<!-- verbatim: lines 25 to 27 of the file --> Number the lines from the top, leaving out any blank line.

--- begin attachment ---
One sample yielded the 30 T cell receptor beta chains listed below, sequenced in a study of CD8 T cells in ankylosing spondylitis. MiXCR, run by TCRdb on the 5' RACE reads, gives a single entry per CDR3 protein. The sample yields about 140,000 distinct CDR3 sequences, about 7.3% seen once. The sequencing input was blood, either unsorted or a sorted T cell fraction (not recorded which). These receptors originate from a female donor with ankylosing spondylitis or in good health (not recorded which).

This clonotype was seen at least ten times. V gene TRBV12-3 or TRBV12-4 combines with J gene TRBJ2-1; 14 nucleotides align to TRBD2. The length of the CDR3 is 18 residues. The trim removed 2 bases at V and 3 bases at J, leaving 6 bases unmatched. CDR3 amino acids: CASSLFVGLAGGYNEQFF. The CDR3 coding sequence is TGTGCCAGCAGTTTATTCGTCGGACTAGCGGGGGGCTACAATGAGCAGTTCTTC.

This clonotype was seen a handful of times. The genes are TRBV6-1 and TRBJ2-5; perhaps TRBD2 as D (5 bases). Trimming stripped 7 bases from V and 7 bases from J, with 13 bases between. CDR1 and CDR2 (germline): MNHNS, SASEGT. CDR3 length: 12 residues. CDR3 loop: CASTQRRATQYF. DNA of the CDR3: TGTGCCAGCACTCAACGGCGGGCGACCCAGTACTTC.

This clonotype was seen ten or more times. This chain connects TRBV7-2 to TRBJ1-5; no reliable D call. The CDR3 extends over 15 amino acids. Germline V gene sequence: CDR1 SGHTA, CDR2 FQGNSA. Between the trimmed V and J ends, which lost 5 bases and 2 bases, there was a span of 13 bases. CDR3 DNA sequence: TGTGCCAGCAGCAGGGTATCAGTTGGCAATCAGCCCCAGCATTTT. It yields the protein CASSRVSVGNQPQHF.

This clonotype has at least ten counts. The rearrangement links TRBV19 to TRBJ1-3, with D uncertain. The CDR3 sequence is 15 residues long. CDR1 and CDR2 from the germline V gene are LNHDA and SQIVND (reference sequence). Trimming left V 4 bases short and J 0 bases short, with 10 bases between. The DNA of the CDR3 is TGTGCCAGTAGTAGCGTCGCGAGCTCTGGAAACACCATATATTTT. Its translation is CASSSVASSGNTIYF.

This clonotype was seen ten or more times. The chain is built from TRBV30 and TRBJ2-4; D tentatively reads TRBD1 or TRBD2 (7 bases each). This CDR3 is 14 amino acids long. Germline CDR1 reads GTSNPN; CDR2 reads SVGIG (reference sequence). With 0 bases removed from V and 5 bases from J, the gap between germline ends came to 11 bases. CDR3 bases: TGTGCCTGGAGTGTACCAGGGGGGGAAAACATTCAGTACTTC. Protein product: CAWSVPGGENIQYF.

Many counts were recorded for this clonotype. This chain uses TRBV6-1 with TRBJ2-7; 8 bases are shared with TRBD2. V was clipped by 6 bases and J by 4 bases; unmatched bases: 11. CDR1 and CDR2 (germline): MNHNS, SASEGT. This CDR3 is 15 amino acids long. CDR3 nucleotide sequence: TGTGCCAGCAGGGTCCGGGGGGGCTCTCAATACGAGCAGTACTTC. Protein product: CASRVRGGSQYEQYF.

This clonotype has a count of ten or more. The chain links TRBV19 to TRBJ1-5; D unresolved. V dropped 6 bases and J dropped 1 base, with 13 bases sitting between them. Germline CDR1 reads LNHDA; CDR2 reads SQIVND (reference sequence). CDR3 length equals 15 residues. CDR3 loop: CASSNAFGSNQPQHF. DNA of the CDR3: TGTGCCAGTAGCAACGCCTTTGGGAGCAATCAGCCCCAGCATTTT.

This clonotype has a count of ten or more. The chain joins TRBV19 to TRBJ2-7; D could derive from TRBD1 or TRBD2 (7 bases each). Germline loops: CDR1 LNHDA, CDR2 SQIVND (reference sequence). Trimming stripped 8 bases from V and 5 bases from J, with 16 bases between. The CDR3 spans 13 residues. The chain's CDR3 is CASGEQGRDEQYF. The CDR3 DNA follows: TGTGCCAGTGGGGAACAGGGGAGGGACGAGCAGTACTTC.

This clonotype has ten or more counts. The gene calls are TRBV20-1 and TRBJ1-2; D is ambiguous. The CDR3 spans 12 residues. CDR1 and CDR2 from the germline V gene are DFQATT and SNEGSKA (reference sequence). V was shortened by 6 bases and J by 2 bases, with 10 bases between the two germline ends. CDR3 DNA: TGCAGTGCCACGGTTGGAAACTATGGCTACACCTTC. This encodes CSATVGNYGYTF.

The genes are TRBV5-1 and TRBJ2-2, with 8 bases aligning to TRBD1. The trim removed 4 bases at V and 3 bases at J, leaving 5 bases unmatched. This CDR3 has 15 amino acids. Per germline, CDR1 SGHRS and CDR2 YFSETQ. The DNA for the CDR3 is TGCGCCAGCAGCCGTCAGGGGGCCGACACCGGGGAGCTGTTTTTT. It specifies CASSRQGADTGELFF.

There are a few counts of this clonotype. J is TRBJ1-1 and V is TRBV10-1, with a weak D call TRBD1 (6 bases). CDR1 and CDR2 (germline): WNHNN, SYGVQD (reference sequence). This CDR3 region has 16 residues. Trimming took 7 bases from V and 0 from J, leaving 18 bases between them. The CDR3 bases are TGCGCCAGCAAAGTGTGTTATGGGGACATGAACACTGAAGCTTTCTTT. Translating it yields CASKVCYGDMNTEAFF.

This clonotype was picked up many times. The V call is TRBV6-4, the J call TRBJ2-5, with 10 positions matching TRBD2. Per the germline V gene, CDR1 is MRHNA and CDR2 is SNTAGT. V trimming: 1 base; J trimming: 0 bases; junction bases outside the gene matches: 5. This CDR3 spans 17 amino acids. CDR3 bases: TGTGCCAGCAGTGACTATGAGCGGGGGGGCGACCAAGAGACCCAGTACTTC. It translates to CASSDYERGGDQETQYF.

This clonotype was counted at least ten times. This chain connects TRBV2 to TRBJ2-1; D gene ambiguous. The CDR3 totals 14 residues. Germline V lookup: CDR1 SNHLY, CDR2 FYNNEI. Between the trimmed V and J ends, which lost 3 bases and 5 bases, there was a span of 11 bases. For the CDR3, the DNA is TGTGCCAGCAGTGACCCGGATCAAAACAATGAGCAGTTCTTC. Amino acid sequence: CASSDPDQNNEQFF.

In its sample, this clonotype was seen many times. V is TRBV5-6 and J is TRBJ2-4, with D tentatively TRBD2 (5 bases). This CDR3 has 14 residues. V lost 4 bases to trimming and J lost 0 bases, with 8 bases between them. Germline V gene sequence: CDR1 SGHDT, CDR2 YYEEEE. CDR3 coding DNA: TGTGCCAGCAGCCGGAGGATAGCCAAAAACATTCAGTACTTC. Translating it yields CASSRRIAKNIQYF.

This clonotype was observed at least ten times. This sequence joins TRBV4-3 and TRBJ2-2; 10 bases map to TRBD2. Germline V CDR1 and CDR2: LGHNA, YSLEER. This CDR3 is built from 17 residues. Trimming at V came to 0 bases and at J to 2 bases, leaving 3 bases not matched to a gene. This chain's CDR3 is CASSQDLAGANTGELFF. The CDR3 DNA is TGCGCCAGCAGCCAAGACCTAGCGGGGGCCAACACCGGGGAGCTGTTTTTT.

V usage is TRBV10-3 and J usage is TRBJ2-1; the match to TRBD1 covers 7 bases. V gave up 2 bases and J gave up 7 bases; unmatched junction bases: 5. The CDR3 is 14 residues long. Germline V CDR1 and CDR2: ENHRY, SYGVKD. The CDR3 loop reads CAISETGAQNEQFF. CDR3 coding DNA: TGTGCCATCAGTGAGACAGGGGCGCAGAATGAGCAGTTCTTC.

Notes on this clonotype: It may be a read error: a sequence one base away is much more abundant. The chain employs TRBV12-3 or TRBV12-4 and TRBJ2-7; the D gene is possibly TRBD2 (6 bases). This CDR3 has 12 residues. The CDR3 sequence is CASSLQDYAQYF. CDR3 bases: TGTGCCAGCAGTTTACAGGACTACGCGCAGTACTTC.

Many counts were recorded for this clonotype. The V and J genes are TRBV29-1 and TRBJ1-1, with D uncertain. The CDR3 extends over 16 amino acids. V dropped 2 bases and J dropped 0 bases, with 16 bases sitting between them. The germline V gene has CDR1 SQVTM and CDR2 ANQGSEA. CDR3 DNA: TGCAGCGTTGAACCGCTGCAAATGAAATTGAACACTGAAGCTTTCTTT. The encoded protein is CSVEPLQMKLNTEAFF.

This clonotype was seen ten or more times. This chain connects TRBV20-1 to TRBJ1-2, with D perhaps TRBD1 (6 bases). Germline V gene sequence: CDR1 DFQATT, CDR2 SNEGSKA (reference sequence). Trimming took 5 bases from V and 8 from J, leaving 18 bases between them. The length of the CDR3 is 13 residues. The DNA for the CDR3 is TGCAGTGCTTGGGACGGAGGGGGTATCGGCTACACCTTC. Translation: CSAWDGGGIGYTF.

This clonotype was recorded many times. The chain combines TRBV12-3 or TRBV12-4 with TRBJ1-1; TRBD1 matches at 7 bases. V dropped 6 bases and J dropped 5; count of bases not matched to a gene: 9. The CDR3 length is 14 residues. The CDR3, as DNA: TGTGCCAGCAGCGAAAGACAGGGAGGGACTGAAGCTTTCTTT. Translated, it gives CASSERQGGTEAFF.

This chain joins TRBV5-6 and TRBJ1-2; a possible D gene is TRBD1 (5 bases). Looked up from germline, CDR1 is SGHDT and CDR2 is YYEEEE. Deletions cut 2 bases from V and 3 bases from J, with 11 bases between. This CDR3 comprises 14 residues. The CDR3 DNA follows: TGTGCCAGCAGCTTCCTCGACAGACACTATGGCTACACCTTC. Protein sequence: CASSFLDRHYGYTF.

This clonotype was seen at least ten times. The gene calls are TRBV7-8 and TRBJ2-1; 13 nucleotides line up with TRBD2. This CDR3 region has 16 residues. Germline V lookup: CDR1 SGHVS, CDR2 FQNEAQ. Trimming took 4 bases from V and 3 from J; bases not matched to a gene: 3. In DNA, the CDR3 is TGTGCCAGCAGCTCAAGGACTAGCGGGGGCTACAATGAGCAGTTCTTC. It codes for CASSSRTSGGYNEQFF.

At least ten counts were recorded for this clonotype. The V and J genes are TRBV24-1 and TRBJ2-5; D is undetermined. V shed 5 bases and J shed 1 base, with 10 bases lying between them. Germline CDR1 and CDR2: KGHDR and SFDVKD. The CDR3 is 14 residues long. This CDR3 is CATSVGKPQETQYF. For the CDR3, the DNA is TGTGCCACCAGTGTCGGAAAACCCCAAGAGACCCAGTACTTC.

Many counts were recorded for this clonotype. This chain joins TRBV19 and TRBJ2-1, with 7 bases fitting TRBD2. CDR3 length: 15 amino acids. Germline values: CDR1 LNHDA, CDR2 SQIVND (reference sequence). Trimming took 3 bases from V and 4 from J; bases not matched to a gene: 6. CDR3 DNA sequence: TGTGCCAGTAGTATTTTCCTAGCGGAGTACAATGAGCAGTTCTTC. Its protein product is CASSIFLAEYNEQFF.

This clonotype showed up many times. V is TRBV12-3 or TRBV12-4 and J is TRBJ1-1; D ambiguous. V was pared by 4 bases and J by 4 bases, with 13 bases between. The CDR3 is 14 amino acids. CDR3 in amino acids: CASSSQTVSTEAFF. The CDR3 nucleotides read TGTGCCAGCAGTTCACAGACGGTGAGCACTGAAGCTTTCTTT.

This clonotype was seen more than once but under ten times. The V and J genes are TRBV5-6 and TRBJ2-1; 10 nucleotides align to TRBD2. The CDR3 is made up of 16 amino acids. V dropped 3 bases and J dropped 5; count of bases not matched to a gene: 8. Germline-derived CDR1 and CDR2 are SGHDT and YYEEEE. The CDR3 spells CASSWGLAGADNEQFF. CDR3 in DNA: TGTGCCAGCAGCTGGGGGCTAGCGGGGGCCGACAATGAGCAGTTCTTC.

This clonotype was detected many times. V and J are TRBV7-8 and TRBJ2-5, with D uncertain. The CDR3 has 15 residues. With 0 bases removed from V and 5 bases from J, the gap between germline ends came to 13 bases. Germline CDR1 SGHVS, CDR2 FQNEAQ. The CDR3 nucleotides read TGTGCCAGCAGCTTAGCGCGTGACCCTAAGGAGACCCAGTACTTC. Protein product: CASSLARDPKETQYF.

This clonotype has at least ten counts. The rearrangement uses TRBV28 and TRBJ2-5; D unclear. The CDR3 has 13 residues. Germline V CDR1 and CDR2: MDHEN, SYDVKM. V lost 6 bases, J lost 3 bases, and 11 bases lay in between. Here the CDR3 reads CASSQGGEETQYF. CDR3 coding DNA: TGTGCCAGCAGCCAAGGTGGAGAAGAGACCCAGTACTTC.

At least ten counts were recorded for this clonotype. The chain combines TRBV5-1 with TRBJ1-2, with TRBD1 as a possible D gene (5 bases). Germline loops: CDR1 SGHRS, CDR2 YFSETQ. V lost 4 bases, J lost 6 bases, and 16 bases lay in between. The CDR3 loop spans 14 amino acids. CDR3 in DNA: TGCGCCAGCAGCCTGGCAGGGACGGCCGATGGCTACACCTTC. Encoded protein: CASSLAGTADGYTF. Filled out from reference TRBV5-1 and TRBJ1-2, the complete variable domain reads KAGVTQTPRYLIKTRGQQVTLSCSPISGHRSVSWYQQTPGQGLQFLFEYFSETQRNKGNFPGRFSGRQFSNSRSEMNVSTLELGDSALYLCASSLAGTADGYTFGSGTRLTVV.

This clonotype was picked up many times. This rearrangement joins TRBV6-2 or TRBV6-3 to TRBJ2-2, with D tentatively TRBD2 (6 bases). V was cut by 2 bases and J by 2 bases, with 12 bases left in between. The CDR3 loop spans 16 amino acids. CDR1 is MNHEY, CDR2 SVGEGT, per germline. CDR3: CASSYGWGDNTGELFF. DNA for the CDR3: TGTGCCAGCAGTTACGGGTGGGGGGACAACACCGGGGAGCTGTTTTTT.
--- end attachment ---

Many counts were recorded for this clonotype. This chain joins TRBV19 and TRBJ2-1, with 7 bases fitting TRBD2. CDR3 length: 15 amino acids. Germline values: CDR1 LNHDA, CDR2 SQIVND (reference sequence). Trimming took 3 bases from V and 4 from J; bases not matched to a gene: 6. CDR3 DNA sequence: TGTGCCAGTAGTATTTTCCTAGCGGAGTACAATGAGCAGTTCTTC. Its protein product is CASSIFLAEYNEQFF.

This clonotype showed up many times. V is TRBV12-3 or TRBV12-4 and J is TRBJ1-1; D ambiguous. V was pared by 4 bases and J by 4 bases, with 13 bases between. The CDR3 is 14 amino acids. CDR3 in amino acids: CASSSQTVSTEAFF. The CDR3 nucleotides read TGTGCCAGCAGTTCACAGACGGTGAGCACTGAAGCTTTCTTT.

This clonotype was seen more than once but under ten times. The V and J genes are TRBV5-6 and TRBJ2-1; 10 nucleotides align to TRBD2. The CDR3 is made up of 16 amino acids. V dropped 3 bases and J dropped 5; count of bases not matched to a gene: 8. Germline-derived CDR1 and CDR2 are SGHDT and YYEEEE. The CDR3 spells CASSWGLAGADNEQFF. CDR3 in DNA: TGTGCCAGCAGCTGGGGGCTAGCGGGGGCCGACAATGAGCAGTTCTTC.